Calling Israel’s self-defense capabilities and its qualitative military edge “central to both Israel and U.S. security interests,” Defense Secretary Chuck Hagel announced Oct. 31, 2013 that Israel will buy six V-22 Osprey tilt-rotor aircraft for its air force. Hagel made the announcement during his keynote address at the 100th annual Anti-Defamation League meeting in New York. “Israel will get six V-22s out of the next order to go on the assembly line, and they will be compatible with other [Israeli defense force] capabilities,” he said. “The Israeli and American defense relationship is stronger than ever.”
The Defense Security Cooperation Agency notified Congress 13 January 2014 of a possible Foreign Military Sale to Israel for V-22B Block C Aircraft and associated equipment, parts, training and logistical support for an estimated cost of $1.13 billion. This notice of a potential sale is required by law and did not mean the sale has been concluded.
The Government of Israel (GOI) has requested a possible sale of 6 V-22B Block C Aircraft, 16 Rolls Royce AE1107C Engines, 6 AN/APR-39 Radar Warning Receiver Systems, 6 AN/ALE-47 Countermeasure Dispenser Systems, 6 AN/AAR-47 Missile Warning Systems, 6 AN/APX-123 Identification Friend or Foe Systems, 6 AN/ARN-153 Tactical Airborne Navigation Systems, 6 AN/ARN-147 Very High Frequency (VHF) Omni-directional Range (VOR) Instrument Landing System (ILS) Beacon Navigation Systems, 6 Multi-Band Radios, 6 AN/APN-194 Radar Altimeters, 6 AN/ASN-163 Miniature Airborne Global Positioning System (GPS) Receivers (MAGR), 36 AN/AVS-9 Night Vision Goggles, Joint Mission Planning System, support and test equipment, software, repair and return, aircraft ferry services, tanker support, spare and repair parts, publications and technical documentation, personnel training and training equipment, U.S. Government and contractor engineering and technical support, and other elements of technical and program support.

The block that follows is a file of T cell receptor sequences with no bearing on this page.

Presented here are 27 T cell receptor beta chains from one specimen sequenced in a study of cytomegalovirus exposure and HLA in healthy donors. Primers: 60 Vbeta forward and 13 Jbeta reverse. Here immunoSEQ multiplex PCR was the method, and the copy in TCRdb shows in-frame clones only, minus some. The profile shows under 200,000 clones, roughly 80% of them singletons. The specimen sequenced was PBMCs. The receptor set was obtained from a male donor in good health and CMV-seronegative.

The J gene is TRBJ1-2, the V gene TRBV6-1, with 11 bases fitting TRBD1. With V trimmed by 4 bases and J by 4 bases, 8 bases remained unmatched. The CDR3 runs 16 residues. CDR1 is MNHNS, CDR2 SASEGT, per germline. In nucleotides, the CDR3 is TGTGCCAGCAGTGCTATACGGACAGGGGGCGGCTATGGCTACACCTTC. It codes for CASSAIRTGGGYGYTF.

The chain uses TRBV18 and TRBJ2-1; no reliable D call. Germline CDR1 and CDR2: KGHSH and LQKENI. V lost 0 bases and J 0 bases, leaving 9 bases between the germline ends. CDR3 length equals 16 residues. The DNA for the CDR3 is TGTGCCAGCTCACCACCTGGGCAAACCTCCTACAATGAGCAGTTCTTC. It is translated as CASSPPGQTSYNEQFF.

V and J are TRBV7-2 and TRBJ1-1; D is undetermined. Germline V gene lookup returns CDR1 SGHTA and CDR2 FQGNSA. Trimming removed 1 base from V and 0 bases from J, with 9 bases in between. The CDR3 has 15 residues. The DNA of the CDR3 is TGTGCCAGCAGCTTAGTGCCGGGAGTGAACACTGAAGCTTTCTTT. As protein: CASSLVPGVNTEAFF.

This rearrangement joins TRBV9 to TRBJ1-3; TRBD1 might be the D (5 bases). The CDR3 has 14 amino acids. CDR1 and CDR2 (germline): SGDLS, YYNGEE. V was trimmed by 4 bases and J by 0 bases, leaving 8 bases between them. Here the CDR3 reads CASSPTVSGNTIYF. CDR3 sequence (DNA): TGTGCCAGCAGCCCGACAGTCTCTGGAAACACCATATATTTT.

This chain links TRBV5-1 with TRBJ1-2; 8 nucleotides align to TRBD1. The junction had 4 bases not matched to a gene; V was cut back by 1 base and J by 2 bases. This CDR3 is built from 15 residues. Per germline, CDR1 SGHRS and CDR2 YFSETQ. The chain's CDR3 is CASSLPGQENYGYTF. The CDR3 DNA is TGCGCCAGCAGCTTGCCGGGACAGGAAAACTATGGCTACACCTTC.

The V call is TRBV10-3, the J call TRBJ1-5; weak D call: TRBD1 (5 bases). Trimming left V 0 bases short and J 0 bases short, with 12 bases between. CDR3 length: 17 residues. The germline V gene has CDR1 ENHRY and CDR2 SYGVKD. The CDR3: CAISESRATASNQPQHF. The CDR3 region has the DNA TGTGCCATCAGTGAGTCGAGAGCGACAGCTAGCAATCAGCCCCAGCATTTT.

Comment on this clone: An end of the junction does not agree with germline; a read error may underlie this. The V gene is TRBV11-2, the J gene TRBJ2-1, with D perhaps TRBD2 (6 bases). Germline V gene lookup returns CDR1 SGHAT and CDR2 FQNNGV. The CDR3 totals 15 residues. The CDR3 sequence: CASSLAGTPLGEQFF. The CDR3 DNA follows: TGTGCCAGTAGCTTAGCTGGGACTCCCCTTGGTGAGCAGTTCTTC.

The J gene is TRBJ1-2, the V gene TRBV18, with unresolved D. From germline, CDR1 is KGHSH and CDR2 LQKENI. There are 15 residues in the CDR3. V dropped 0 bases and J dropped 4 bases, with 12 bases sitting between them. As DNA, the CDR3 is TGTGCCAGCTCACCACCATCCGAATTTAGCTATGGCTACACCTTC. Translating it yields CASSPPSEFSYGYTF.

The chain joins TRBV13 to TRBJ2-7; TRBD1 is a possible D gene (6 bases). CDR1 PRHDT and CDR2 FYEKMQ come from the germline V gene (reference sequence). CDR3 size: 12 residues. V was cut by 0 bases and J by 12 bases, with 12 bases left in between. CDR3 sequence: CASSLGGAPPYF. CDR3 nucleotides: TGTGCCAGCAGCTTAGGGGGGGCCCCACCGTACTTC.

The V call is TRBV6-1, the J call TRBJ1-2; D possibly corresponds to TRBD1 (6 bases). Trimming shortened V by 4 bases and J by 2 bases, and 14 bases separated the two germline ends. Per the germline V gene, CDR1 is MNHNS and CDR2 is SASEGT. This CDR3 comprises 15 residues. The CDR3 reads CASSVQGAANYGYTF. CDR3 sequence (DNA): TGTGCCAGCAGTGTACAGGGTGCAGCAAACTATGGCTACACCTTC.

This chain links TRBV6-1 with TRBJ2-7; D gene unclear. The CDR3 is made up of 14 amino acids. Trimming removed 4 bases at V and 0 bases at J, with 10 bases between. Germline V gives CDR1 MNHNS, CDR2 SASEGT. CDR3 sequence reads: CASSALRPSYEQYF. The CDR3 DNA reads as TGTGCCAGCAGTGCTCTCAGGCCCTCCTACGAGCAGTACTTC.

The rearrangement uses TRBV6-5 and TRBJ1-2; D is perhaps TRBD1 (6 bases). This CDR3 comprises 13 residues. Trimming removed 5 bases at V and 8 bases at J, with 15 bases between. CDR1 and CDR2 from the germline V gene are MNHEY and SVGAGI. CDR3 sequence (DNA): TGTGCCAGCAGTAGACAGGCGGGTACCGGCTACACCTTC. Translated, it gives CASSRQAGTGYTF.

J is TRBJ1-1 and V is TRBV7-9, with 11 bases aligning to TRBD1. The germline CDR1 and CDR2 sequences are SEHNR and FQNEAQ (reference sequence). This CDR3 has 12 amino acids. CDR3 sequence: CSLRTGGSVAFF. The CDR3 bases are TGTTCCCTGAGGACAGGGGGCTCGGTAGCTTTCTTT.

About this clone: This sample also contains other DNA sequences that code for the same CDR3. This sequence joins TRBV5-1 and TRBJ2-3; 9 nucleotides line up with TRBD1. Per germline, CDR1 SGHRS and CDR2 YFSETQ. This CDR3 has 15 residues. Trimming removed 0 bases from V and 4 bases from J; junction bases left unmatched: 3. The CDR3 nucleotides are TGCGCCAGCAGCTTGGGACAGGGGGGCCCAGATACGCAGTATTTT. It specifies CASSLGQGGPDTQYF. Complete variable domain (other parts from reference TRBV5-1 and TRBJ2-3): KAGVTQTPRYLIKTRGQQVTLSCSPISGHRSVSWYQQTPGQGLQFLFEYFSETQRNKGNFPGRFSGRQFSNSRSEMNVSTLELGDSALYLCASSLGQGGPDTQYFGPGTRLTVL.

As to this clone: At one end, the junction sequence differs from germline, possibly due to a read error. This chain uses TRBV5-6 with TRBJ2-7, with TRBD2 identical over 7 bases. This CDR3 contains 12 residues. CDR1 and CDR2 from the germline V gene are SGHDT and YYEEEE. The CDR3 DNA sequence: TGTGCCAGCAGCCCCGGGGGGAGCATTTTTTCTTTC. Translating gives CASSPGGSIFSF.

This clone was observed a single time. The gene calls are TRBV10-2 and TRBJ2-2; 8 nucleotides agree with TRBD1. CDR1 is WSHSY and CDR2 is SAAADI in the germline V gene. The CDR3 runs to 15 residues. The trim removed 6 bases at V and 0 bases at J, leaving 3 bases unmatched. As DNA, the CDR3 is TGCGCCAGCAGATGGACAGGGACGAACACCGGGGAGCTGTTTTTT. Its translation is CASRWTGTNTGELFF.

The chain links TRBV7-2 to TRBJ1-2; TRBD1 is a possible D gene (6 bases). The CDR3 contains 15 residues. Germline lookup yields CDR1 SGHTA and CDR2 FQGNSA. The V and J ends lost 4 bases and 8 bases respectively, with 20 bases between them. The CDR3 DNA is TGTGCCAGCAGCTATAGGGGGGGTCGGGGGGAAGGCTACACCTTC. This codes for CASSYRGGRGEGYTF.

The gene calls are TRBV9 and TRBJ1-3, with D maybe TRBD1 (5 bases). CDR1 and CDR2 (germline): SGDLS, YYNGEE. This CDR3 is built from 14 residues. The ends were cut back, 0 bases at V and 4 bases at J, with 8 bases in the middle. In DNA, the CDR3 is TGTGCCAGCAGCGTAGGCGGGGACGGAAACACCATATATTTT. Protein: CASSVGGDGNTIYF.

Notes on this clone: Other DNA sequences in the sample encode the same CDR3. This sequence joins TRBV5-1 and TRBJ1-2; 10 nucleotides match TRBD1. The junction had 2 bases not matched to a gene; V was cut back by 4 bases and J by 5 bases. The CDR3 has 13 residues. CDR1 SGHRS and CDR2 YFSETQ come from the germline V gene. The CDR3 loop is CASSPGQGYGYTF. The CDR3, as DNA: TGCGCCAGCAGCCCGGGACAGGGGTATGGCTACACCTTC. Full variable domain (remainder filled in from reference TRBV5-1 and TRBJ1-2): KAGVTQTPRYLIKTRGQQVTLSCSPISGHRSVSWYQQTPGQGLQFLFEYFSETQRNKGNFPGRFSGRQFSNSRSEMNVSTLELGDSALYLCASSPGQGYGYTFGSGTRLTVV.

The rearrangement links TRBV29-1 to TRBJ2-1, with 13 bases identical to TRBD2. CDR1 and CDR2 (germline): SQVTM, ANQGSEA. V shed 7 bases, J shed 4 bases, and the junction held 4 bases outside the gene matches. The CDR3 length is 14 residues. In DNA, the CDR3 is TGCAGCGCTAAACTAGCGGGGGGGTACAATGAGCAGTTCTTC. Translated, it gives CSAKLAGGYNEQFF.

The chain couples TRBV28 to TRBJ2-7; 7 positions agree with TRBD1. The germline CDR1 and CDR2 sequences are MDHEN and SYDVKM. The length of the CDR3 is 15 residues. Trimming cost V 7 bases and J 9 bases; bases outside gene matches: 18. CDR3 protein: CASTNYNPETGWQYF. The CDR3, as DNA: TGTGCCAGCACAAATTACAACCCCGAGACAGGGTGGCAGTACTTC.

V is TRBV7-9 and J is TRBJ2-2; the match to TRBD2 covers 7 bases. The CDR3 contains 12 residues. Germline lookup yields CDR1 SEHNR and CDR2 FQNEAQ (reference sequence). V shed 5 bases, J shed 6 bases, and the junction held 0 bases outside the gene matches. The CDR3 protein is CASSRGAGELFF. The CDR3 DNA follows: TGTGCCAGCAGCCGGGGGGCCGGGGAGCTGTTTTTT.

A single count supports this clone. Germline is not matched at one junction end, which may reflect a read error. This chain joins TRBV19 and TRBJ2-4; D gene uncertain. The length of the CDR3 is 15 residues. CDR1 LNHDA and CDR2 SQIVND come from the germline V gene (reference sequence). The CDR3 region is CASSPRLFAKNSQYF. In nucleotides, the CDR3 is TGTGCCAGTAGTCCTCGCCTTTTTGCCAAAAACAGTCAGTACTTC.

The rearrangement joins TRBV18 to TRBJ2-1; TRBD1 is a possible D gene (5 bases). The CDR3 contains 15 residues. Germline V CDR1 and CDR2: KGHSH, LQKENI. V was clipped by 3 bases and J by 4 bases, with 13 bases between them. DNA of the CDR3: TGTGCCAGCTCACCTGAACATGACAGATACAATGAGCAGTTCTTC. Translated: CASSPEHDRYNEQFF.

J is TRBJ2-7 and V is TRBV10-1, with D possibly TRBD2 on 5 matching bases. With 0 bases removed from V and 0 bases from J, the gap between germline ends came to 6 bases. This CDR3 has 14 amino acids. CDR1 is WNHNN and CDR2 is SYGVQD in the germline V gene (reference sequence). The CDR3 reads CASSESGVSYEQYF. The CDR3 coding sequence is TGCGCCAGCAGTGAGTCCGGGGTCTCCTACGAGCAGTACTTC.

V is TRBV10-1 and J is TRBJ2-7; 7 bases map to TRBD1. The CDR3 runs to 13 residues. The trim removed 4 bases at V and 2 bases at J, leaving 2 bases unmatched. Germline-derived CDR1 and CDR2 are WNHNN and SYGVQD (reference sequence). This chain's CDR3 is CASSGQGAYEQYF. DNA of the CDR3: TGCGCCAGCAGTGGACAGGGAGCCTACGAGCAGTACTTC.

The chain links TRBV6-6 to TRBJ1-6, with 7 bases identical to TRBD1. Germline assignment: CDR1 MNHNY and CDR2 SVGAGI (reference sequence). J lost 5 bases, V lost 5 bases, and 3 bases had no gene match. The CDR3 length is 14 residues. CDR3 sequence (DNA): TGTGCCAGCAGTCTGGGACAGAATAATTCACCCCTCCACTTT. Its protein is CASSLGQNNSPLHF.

The United States is committed to the security of Israel, and it is vital to U.S. national interests to assist Israel to develop and maintain a strong and ready self-defense capability. This proposed sale is consistent with those objectives.
The proposed sale of V-22B aircraft will enhance and increase the Israel Defense Forces’ search and rescue and special operations capabilities. The V-22B provides the capability to move personnel and equipment to areas not accessible by fixed wing lift assets. The GOI will have no difficulty absorbing this technology into its current aircraft inventory. The proposed sale of these aircraft will not alter the basic military balance in the region.
The principal contractors involved with this proposed sale will be Bell and Boeing in California, MD via a joint venture arrangement with final aircraft assembly occurring in Amarillo, TX. There are no known offset agreements in connection with this potential sale.
Implementation of this proposed sale will require travel of up to thirty (30) U.S. Government or contractor representatives to Israel on a temporary basis for program technical support and management oversight. There will be no adverse impact on U.S. defense readiness as a result of this proposed sale.
There was a bad relationship between the president and the prime minister – there’s no secret in that. But generally there is actually very close, perhaps unprecedented, cooperation on intelligence and on security at the working level. In an October 2014 visit to Washington, Ya'alon did see US Defense Secretary Chuck Hagel and US Ambassador to the UN Samantha Power. But the White House and State Department rejected Israeli proposals for meetings with Vice President Joe Biden, national security adviser Susan Rice and Secretary of State John Kerry.
But in November 2014 Defense Minister Moshe Ya’alon (Likud) decided to drop Israel’s planned purchase of the US V-22 Osprey aircraft. The decision reportedly stemmed from lessons learned in Operation Protective Edge, and the recent conclusion of an agreement to buy a second batch of costly Lockheed Martin F-35 stealth fighters. Another reason for the move was the fact that the purchase of six V-22 aircraft did not justify establishing a new logistical wing in the IAF to utilize the advanced planes.
Following the Gaza offensive, Ya'alon chose to produce more home-built Namer (Leopard) heavy armored personnel carriers and increase stocks of precision munitions. Yaalon's decision went against the Israeli military's wishes.
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